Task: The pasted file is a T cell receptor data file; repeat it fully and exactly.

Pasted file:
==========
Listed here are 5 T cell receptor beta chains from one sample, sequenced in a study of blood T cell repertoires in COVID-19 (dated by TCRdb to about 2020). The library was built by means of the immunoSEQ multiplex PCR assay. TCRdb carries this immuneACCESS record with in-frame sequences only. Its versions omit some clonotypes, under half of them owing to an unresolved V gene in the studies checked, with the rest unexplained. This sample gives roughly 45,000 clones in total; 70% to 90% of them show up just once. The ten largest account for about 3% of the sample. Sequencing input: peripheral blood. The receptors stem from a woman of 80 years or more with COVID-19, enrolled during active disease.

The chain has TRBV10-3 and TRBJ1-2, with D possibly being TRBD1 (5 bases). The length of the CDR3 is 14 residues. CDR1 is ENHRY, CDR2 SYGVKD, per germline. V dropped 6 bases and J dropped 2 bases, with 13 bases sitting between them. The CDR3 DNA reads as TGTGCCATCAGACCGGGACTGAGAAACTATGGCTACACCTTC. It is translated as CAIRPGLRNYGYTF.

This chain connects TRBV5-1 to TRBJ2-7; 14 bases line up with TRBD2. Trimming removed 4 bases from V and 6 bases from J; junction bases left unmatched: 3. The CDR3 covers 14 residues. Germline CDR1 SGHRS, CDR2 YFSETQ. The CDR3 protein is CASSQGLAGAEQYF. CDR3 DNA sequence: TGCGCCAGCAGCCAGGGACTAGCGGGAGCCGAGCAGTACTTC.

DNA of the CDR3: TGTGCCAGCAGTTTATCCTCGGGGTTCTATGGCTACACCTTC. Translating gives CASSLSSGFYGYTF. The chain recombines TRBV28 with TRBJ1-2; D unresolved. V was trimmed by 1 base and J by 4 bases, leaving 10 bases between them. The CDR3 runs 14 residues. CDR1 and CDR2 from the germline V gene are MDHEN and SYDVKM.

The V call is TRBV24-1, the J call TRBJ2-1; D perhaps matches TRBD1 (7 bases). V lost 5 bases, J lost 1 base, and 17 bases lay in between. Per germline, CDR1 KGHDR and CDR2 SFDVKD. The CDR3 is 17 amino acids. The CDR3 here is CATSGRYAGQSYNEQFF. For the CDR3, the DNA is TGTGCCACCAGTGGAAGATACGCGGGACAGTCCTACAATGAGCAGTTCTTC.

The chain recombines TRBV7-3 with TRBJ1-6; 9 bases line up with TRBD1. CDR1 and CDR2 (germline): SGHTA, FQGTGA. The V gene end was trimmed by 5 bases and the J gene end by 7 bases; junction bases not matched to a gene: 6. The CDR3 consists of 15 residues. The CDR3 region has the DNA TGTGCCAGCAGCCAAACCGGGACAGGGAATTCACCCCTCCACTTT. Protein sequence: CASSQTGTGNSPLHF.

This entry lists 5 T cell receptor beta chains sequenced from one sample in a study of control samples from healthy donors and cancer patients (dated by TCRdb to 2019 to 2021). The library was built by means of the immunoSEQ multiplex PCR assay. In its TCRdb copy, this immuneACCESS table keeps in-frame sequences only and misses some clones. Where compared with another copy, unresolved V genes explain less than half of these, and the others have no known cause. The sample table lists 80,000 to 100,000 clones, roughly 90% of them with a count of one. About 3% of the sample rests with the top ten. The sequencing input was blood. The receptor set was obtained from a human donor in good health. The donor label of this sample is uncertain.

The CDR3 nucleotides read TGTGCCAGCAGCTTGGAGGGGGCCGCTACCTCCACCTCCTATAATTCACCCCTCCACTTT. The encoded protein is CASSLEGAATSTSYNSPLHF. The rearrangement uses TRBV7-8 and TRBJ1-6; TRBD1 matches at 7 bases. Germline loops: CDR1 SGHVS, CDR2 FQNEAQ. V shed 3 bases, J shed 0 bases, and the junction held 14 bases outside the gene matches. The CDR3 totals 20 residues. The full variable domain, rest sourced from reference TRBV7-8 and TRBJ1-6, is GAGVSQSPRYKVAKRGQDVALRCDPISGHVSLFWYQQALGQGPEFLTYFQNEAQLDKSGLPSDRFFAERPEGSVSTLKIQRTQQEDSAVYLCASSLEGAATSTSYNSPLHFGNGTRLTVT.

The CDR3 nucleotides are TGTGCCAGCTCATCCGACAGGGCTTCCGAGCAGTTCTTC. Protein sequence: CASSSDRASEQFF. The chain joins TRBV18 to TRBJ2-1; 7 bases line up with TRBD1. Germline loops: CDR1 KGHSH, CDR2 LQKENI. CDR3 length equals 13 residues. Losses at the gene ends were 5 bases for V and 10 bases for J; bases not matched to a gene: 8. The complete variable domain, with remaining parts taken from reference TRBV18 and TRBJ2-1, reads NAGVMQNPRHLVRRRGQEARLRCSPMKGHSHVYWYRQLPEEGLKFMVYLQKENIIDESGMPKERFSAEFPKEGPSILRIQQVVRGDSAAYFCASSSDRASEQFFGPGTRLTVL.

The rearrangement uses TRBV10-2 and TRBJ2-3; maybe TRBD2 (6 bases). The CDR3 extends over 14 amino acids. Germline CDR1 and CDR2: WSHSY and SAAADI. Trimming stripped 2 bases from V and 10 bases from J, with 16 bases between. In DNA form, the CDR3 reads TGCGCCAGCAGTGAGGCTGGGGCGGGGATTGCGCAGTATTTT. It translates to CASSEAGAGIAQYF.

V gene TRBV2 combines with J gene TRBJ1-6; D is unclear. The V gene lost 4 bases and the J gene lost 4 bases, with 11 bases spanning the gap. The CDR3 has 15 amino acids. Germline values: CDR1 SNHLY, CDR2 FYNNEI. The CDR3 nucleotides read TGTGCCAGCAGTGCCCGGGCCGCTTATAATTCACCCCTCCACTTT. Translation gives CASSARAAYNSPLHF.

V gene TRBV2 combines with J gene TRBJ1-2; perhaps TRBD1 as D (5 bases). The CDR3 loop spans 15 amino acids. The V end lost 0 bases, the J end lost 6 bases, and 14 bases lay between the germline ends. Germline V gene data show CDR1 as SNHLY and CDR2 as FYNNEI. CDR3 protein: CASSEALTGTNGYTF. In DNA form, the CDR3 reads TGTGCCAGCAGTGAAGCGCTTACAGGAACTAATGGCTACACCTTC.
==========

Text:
Listed here are 5 T cell receptor beta chains from one sample, sequenced in a study of blood T cell repertoires in COVID-19 (dated by TCRdb to about 2020). The library was built by means of the immunoSEQ multiplex PCR assay. TCRdb carries this immuneACCESS record with in-frame sequences only. Its versions omit some clonotypes, under half of them owing to an unresolved V gene in the studies checked, with the rest unexplained. This sample gives roughly 45,000 clones in total; 70% to 90% of them show up just once. The ten largest account for about 3% of the sample. Sequencing input: peripheral blood. The receptors stem from a woman of 80 years or more with COVID-19, enrolled during active disease.

The chain has TRBV10-3 and TRBJ1-2, with D possibly being TRBD1 (5 bases). The length of the CDR3 is 14 residues. CDR1 is ENHRY, CDR2 SYGVKD, per germline. V dropped 6 bases and J dropped 2 bases, with 13 bases sitting between them. The CDR3 DNA reads as TGTGCCATCAGACCGGGACTGAGAAACTATGGCTACACCTTC. It is translated as CAIRPGLRNYGYTF.

This chain connects TRBV5-1 to TRBJ2-7; 14 bases line up with TRBD2. Trimming removed 4 bases from V and 6 bases from J; junction bases left unmatched: 3. The CDR3 covers 14 residues. Germline CDR1 SGHRS, CDR2 YFSETQ. The CDR3 protein is CASSQGLAGAEQYF. CDR3 DNA sequence: TGCGCCAGCAGCCAGGGACTAGCGGGAGCCGAGCAGTACTTC.

DNA of the CDR3: TGTGCCAGCAGTTTATCCTCGGGGTTCTATGGCTACACCTTC. Translating gives CASSLSSGFYGYTF. The chain recombines TRBV28 with TRBJ1-2; D unresolved. V was trimmed by 1 base and J by 4 bases, leaving 10 bases between them. The CDR3 runs 14 residues. CDR1 and CDR2 from the germline V gene are MDHEN and SYDVKM.

The V call is TRBV24-1, the J call TRBJ2-1; D perhaps matches TRBD1 (7 bases). V lost 5 bases, J lost 1 base, and 17 bases lay in between. Per germline, CDR1 KGHDR and CDR2 SFDVKD. The CDR3 is 17 amino acids. The CDR3 here is CATSGRYAGQSYNEQFF. For the CDR3, the DNA is TGTGCCACCAGTGGAAGATACGCGGGACAGTCCTACAATGAGCAGTTCTTC.

The chain recombines TRBV7-3 with TRBJ1-6; 9 bases line up with TRBD1. CDR1 and CDR2 (germline): SGHTA, FQGTGA. The V gene end was trimmed by 5 bases and the J gene end by 7 bases; junction bases not matched to a gene: 6. The CDR3 consists of 15 residues. The CDR3 region has the DNA TGTGCCAGCAGCCAAACCGGGACAGGGAATTCACCCCTCCACTTT. Protein sequence: CASSQTGTGNSPLHF.

This entry lists 5 T cell receptor beta chains sequenced from one sample in a study of control samples from healthy donors and cancer patients (dated by TCRdb to 2019 to 2021). The library was built by means of the immunoSEQ multiplex PCR assay. In its TCRdb copy, this immuneACCESS table keeps in-frame sequences only and misses some clones. Where compared with another copy, unresolved V genes explain less than half of these, and the others have no known cause. The sample table lists 80,000 to 100,000 clones, roughly 90% of them with a count of one. About 3% of the sample rests with the top ten. The sequencing input was blood. The receptor set was obtained from a human donor in good health. The donor label of this sample is uncertain.

The CDR3 nucleotides read TGTGCCAGCAGCTTGGAGGGGGCCGCTACCTCCACCTCCTATAATTCACCCCTCCACTTT. The encoded protein is CASSLEGAATSTSYNSPLHF. The rearrangement uses TRBV7-8 and TRBJ1-6; TRBD1 matches at 7 bases. Germline loops: CDR1 SGHVS, CDR2 FQNEAQ. V shed 3 bases, J shed 0 bases, and the junction held 14 bases outside the gene matches. The CDR3 totals 20 residues. The full variable domain, rest sourced from reference TRBV7-8 and TRBJ1-6, is GAGVSQSPRYKVAKRGQDVALRCDPISGHVSLFWYQQALGQGPEFLTYFQNEAQLDKSGLPSDRFFAERPEGSVSTLKIQRTQQEDSAVYLCASSLEGAATSTSYNSPLHFGNGTRLTVT.

The CDR3 nucleotides are TGTGCCAGCTCATCCGACAGGGCTTCCGAGCAGTTCTTC. Protein sequence: CASSSDRASEQFF. The chain joins TRBV18 to TRBJ2-1; 7 bases line up with TRBD1. Germline loops: CDR1 KGHSH, CDR2 LQKENI. CDR3 length equals 13 residues. Losses at the gene ends were 5 bases for V and 10 bases for J; bases not matched to a gene: 8. The complete variable domain, with remaining parts taken from reference TRBV18 and TRBJ2-1, reads NAGVMQNPRHLVRRRGQEARLRCSPMKGHSHVYWYRQLPEEGLKFMVYLQKENIIDESGMPKERFSAEFPKEGPSILRIQQVVRGDSAAYFCASSSDRASEQFFGPGTRLTVL.

The rearrangement uses TRBV10-2 and TRBJ2-3; maybe TRBD2 (6 bases). The CDR3 extends over 14 amino acids. Germline CDR1 and CDR2: WSHSY and SAAADI. Trimming stripped 2 bases from V and 10 bases from J, with 16 bases between. In DNA form, the CDR3 reads TGCGCCAGCAGTGAGGCTGGGGCGGGGATTGCGCAGTATTTT. It translates to CASSEAGAGIAQYF.

V gene TRBV2 combines with J gene TRBJ1-6; D is unclear. The V gene lost 4 bases and the J gene lost 4 bases, with 11 bases spanning the gap. The CDR3 has 15 amino acids. Germline values: CDR1 SNHLY, CDR2 FYNNEI. The CDR3 nucleotides read TGTGCCAGCAGTGCCCGGGCCGCTTATAATTCACCCCTCCACTTT. Translation gives CASSARAAYNSPLHF.

V gene TRBV2 combines with J gene TRBJ1-2; perhaps TRBD1 as D (5 bases). The CDR3 loop spans 15 amino acids. The V end lost 0 bases, the J end lost 6 bases, and 14 bases lay between the germline ends. Germline V gene data show CDR1 as SNHLY and CDR2 as FYNNEI. CDR3 protein: CASSEALTGTNGYTF. In DNA form, the CDR3 reads TGTGCCAGCAGTGAAGCGCTTACAGGAACTAATGGCTACACCTTC.